A: Definitely. I didn't know my way around at all. And in this business, it's location, location, location. Part of my job was to look for new opportunities so you get to know the nooks and crannies of Los Angeles, and I really got to know the city really well and I still do.

Q: Did your parents support your decision to move here?

A: My parents were extremely supportive of anything that seemed like I was gainfully employed. I was just looking for an avenue. I knew I liked design, architecture and fashion and things aesthetic and I knew the business aspect. I was interested in money and making money. I had a fairly decent sense with people. Frankly by accident it became a really good medium for me to express myself in those ways. I was able to grasp onto it in a broad way.

Q: Was there a turning point in your career that made you realize real estate was your calling?

A: I worked in the business for a couple of years and then the business got crushed. So I changed industries for 18 months in the early 1990s. I got a job at the mailroom of the William Morris Agency. It was the early 1990s, and that was an amazing experience. I had a wonderful time, but I came through knowing it wasn't for me. I was much better suited to the real estate business. I went back into real estate in 1992. I got a job working for homebuilder Braemar Group and had an amazing run with them for seven years.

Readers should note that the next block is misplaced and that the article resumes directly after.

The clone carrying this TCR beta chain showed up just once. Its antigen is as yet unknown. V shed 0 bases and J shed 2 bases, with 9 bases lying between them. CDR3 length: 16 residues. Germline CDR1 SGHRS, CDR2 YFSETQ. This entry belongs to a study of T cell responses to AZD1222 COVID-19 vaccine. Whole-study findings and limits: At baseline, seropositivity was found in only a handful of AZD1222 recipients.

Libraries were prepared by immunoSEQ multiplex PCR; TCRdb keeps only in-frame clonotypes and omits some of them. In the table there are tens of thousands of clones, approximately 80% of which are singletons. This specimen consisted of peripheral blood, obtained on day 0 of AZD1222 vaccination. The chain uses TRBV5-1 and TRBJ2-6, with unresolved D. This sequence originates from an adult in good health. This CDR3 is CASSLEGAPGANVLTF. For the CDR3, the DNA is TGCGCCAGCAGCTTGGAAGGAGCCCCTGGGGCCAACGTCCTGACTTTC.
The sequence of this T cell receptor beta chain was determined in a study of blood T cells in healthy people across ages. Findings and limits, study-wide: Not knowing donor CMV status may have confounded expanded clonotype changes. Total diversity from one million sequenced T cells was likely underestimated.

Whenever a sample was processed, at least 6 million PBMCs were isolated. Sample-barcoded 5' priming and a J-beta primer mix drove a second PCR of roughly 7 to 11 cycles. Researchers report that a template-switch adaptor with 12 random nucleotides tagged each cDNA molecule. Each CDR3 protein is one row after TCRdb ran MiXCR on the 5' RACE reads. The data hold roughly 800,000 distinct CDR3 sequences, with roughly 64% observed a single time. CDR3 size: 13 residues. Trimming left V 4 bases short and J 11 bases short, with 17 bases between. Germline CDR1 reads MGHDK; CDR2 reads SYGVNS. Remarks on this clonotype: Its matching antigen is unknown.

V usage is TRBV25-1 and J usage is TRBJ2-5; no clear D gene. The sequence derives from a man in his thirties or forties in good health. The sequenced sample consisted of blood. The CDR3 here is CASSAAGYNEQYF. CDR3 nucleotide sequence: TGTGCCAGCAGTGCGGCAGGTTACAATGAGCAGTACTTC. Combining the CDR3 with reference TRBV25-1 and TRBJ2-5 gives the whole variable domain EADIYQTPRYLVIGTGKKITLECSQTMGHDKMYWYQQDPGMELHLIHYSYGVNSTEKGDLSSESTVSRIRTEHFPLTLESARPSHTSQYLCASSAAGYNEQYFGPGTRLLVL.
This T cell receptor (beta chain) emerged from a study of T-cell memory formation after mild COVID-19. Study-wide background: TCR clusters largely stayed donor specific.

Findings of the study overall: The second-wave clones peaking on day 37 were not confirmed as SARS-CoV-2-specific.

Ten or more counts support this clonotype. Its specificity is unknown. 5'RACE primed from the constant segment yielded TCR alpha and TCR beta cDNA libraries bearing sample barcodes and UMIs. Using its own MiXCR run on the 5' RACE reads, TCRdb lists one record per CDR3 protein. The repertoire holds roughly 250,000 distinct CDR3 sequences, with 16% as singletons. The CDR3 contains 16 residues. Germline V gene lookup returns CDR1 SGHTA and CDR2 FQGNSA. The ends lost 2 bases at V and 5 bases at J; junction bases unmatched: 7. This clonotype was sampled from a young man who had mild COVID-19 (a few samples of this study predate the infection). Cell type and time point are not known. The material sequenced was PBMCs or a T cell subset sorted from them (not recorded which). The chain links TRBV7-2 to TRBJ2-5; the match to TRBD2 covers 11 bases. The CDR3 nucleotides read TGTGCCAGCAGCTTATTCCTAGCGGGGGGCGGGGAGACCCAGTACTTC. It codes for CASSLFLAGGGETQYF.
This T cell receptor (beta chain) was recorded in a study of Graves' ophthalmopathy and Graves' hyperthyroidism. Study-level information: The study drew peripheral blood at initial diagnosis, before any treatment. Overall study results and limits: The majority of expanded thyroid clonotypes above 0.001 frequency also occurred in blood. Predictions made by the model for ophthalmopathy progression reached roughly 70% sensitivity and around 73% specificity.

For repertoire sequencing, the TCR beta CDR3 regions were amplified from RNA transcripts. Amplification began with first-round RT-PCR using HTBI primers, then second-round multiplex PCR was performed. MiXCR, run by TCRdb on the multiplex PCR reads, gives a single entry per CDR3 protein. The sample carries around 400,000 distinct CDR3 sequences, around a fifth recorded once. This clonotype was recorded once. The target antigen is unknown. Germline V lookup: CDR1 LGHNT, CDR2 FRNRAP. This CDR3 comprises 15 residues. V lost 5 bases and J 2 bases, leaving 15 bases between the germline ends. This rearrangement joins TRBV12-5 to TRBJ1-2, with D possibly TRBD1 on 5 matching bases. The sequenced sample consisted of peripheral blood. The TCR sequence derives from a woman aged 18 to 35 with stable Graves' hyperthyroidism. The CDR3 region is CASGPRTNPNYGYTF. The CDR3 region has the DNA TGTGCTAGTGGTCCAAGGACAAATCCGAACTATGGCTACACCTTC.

Q: What came of your time at Braemar?

A: When I was working with them in 1996 I built myself a house in the Palisades. I built a house from scratch with a little help pulling strings from people in the home building business. It was a really nice house, a great place for me to move into. I thought maybe there was a business here. I built it quickly, and I employed all my own production skills set to the process. I built this house and said to the guys that owned Braemar, "I'd like to do a few more in my spare time. I'd like to do that with your blessing." After doing it for a couple of years, I was doing so much better building houses on my own than the day job.

Q: How did that go over?

A: It was very difficult, they were a little older and we had a lot of business we were doing. I took five deals outside of the company and they kept five deals. And I rolled it into my own little home building company called Palisades Homes. Once they finished their five deals they closed their business. They were an amazing company for many years. Ultimately it would have been very difficult to do this without them.

Q: What happened to that first home you built?

A: I lived in it for five years, and then I sold it. Then I bought another lot and built myself another home in the Palisades. I lived there for about five years. I sold that, and now I live in the top floor of the Sailhouse Loft Building.

Q: What is it like living in your own building above your office?

A: It's awesome, it's walking the walk. I'm really inspired by the work I do. I just created a dream residence for myself. Not commuting is so wonderful and more importantly I love being able to go up and down not so much in the day but in the evening. So I can be here until whatever hour of the day. I can go up and have dinner with my kids, come back down, have a meeting, go back up for homework help.